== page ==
What's the sound of your office? Close your eyes and listen.


Open-plan offices make miracles for company culture, but the acoustics tend to suffer. And poor-quality acoustics is like bad lighting, it makes you tired and lowers your ability to concentrate. Workers in distracting environments are less effective than workers in acoustically planned spaces.

Studies show that in modern offices the main problem is distracting sounds – primarily speech. More clear the speech is, the bigger the problem of poor acoustic conditions is.

Noise control and acoustic planning in open offices should aim at reducing distractive speech noise. Applicable acoustic planning methods include, for example, the design of room acoustics and layout, the team arrangement of workers, and behavioral rules in the office.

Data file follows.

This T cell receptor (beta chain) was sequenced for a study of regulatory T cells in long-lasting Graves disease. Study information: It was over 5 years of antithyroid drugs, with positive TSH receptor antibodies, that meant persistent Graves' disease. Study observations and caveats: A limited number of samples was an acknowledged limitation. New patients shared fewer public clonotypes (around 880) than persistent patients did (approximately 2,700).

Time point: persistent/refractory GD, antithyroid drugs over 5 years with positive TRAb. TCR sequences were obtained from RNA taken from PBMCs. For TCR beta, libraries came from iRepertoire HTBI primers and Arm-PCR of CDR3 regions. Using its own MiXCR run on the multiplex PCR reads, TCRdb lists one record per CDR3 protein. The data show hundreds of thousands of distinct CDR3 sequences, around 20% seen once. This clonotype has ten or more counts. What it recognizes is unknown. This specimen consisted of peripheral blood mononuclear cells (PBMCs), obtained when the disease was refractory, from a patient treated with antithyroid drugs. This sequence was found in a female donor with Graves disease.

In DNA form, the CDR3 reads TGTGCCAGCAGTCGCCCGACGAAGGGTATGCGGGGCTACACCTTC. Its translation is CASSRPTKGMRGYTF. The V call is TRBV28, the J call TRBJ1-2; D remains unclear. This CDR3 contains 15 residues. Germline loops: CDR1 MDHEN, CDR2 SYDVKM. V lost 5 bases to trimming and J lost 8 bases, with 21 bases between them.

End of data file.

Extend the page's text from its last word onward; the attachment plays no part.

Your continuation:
Separate space for phone calls or small meetings and private place to do tasks needing concentration improves not only the overall sound environment but also concentration and comfortability.

There is a wide range of options for meeting acoustic needs in offices. Sound-absorbing screens and wall panels, absorbent cabinet doors and backgrounds are just a few examples